The Queensland parliament has given its stamp of approval to another corporatisation measure for universities on October 10. A new law reduces staff and student representation on university councils or senates and changes other parts of the seven universities’ power structures in favour of management.
University managements, headed by their vice-chancellors, have been pushing for years for their governing bodies to have less staff and student representation. These are the elected members of the councils.
At James Cook University (JCU) there are five staff and three students (36%) among its 22 council members. The new council need only have a minimum of 25% staff and students in a council of 11–21 members, the difference to be made up by appointments made by the council itself. Council membership is expected to be in the lower half of the range, with elected representation no more than four in total.
The law envisages similar changes at the other universities in the future.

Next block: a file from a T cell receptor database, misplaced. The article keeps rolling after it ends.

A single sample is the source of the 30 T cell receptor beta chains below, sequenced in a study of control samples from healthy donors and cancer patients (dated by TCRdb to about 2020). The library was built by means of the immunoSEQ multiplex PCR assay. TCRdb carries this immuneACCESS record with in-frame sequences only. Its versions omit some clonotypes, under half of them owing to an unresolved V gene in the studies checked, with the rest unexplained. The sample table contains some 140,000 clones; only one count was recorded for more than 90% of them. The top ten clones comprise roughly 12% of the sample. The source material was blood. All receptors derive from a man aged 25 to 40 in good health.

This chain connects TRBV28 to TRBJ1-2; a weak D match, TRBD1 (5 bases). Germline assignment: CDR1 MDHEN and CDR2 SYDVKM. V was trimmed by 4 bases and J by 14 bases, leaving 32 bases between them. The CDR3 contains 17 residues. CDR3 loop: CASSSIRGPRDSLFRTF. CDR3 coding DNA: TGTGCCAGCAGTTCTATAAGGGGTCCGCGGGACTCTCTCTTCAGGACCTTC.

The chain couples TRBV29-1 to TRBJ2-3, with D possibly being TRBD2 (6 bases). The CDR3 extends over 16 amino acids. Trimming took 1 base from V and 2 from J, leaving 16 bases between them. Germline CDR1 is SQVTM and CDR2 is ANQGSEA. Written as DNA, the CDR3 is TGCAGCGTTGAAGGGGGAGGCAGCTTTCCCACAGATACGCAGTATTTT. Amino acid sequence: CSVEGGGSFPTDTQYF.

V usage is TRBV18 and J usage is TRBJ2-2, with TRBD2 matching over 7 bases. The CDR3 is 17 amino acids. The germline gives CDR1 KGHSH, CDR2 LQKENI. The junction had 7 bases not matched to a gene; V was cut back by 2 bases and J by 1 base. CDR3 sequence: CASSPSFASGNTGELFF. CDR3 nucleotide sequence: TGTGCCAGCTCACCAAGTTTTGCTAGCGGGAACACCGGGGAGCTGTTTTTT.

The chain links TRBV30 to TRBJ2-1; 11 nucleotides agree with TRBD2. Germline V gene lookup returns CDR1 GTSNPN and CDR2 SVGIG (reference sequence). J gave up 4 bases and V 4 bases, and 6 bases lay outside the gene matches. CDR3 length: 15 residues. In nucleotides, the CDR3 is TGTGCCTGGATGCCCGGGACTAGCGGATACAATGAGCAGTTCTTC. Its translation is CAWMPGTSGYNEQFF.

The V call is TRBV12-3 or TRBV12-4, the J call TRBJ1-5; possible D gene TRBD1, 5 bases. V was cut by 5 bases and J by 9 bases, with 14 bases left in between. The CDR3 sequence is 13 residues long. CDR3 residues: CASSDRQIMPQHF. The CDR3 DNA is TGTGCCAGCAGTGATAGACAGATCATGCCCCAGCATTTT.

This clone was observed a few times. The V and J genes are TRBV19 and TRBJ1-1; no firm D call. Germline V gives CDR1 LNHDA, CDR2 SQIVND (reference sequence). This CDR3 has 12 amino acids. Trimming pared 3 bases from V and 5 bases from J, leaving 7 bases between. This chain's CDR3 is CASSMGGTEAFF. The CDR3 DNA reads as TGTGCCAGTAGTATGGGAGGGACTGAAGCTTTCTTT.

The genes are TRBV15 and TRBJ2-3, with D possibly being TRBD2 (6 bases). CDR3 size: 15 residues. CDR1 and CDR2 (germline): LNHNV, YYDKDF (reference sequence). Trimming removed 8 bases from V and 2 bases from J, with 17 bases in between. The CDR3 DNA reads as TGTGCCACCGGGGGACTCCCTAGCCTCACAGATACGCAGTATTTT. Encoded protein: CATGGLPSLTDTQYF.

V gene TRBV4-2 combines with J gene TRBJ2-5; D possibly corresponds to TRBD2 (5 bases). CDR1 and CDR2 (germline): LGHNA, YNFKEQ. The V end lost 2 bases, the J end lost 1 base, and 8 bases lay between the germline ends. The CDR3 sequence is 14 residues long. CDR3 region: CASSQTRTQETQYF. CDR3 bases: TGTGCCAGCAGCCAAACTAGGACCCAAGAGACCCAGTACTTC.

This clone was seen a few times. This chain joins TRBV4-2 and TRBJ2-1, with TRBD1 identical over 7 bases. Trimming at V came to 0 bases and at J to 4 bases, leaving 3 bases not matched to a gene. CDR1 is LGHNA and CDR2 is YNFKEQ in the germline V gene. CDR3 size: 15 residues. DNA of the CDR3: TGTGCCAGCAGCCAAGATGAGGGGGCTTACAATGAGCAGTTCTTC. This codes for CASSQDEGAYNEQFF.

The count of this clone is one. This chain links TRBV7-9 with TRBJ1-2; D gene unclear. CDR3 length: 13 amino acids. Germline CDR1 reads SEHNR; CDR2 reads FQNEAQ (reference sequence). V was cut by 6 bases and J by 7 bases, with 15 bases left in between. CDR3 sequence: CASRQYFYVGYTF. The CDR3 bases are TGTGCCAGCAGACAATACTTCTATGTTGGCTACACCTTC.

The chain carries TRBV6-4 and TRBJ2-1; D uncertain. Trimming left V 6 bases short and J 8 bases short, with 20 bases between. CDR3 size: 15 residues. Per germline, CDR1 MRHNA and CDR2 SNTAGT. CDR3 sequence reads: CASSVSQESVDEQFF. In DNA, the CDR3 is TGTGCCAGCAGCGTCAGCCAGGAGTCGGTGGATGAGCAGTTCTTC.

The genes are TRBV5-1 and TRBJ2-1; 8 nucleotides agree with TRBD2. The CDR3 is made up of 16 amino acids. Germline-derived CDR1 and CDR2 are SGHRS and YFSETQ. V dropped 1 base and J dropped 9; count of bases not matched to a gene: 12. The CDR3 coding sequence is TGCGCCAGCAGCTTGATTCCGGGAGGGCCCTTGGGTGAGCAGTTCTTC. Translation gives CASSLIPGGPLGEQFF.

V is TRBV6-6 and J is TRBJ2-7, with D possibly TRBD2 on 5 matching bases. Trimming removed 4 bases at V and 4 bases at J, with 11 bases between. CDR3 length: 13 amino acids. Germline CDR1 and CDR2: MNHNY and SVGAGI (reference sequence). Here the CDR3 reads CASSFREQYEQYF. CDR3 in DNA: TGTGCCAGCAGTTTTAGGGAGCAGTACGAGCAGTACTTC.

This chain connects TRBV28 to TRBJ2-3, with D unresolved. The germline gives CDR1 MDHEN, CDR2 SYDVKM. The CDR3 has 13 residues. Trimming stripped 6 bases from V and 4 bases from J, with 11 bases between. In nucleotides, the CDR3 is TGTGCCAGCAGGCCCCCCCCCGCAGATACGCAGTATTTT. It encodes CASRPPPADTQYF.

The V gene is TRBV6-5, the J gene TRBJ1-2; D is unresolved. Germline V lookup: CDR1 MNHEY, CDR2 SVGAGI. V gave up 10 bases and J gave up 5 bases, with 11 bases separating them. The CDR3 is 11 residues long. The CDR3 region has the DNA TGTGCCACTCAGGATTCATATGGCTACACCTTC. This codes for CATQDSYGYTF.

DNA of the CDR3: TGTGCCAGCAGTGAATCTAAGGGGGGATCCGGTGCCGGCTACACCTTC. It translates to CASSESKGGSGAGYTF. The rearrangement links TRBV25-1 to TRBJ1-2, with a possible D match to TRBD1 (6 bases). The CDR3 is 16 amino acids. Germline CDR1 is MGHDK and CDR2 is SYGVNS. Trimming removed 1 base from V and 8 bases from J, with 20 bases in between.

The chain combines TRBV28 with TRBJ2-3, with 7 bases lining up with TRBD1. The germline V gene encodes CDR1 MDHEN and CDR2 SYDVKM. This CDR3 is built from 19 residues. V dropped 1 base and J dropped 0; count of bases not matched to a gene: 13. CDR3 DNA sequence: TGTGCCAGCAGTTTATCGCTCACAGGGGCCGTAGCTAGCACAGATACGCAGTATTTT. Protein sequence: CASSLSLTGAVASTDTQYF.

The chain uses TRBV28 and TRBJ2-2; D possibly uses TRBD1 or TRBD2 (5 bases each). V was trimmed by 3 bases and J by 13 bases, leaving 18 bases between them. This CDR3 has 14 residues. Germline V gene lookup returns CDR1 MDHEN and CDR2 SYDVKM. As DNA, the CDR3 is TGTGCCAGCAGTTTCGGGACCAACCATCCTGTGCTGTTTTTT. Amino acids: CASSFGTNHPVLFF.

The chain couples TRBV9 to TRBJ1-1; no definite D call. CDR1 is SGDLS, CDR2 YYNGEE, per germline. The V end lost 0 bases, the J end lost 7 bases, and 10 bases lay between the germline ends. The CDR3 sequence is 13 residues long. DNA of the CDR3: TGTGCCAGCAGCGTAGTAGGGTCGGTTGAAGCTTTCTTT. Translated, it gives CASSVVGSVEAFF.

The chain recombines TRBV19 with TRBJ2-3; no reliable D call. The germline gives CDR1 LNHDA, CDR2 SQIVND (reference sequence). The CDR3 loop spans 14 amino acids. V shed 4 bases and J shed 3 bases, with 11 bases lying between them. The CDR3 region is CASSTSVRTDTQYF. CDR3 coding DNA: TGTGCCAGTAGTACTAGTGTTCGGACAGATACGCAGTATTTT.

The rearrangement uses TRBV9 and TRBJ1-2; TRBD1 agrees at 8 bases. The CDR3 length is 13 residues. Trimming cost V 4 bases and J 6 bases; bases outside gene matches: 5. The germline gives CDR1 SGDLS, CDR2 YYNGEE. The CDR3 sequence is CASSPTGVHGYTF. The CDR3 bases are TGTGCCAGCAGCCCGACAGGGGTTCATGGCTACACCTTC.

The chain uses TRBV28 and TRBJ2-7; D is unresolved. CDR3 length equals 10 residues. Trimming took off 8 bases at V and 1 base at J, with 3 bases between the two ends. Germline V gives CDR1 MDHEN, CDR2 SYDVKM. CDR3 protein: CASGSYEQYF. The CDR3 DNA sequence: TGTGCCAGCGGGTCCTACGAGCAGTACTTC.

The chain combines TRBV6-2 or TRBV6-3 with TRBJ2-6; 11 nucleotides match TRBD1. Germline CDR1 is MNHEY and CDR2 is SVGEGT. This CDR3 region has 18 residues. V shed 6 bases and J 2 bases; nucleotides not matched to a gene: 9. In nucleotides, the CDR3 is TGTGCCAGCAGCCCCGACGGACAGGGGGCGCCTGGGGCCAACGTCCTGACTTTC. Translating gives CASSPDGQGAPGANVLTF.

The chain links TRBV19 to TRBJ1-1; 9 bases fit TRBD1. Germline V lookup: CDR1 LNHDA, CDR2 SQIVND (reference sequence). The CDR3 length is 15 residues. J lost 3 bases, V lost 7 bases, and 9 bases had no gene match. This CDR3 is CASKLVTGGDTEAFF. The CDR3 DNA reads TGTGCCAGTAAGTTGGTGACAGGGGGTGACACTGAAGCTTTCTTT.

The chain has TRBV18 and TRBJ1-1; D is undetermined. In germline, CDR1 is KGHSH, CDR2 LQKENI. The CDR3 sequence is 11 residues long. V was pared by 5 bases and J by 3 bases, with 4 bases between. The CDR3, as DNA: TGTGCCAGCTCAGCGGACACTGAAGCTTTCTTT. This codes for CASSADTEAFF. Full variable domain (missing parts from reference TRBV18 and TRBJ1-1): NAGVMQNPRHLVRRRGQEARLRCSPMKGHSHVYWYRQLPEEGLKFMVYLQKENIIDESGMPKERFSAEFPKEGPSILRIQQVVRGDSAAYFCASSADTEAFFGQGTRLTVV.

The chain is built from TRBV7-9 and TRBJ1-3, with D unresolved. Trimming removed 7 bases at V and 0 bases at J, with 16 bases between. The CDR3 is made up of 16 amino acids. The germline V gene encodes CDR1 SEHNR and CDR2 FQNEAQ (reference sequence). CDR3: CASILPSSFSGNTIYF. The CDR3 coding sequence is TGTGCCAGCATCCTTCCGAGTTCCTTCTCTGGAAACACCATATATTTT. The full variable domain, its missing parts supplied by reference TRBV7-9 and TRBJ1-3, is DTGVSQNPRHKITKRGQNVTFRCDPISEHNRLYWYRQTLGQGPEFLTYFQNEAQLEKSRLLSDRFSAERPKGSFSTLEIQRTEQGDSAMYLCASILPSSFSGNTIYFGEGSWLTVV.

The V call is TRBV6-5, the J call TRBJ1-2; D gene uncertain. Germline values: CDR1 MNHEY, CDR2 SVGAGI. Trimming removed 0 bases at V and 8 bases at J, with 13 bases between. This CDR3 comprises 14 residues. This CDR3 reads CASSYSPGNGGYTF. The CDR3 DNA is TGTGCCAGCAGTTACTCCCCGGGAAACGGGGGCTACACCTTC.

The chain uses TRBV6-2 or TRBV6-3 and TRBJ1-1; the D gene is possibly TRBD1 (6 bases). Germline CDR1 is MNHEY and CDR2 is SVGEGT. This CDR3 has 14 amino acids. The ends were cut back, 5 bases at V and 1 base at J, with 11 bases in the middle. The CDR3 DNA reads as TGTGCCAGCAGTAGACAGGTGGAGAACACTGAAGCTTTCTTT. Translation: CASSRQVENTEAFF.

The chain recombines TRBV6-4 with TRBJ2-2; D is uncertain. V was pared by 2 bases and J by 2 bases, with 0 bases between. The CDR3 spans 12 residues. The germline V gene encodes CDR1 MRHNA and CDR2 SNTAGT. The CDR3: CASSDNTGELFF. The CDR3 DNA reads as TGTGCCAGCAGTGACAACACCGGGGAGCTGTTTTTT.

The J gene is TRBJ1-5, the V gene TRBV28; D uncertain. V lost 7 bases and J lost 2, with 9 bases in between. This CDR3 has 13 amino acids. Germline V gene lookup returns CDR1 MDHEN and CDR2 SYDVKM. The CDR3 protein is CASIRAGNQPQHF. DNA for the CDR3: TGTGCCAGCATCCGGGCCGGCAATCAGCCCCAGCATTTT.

The National Tertiary Education Union (NTEU) argued against the bill. In a submission to the parliamentary committee on the bill, the union said: “Elected staff representatives are those best placed to challenge ... senior management and hold their decisions to scrutiny. Someone who is appointed by the vice-chancellor is unlikely to question the vice-chancellor. There is no need for the changes proposed to the size and composition of governing bodies and our members oppose those changes.”
The NTEU also criticised the new law because it opens the way for university councils to hand over to the vice-chancellors more or even all of their powers about who can make decisions within each university.
The state Labor government proposed the law. Its parliamentary speeches acknowledged the NTEU criticism. For union members from Townsville, where the main JCU campus is, this was a step up from the silence of Craig Crawford, whose Barron River seat surrounds the campus in Cairns. But they all voted in favour regardless. One Liberal National Party MP even voiced similar criticisms to the NTEU, since it is fairly obvious that more management power over council appointment is unlikely to lead towards more council members who will question management, but gave “bipartisan” support anyway.
There was just one non-hypocrite left in the chamber: the independent member for Cairns Rob Pyne, who had been consulting with the NTEU through the various stages of the discussion, voted against.
JCU NTEU branch president Jonathan Strauss told Green Left Weekly: “The JCU management has been at the forefront of this attempt to wipe out the idea of self-government by university communities. We appreciate that Rob Pyne asked workers’ representatives for the other side of the story.”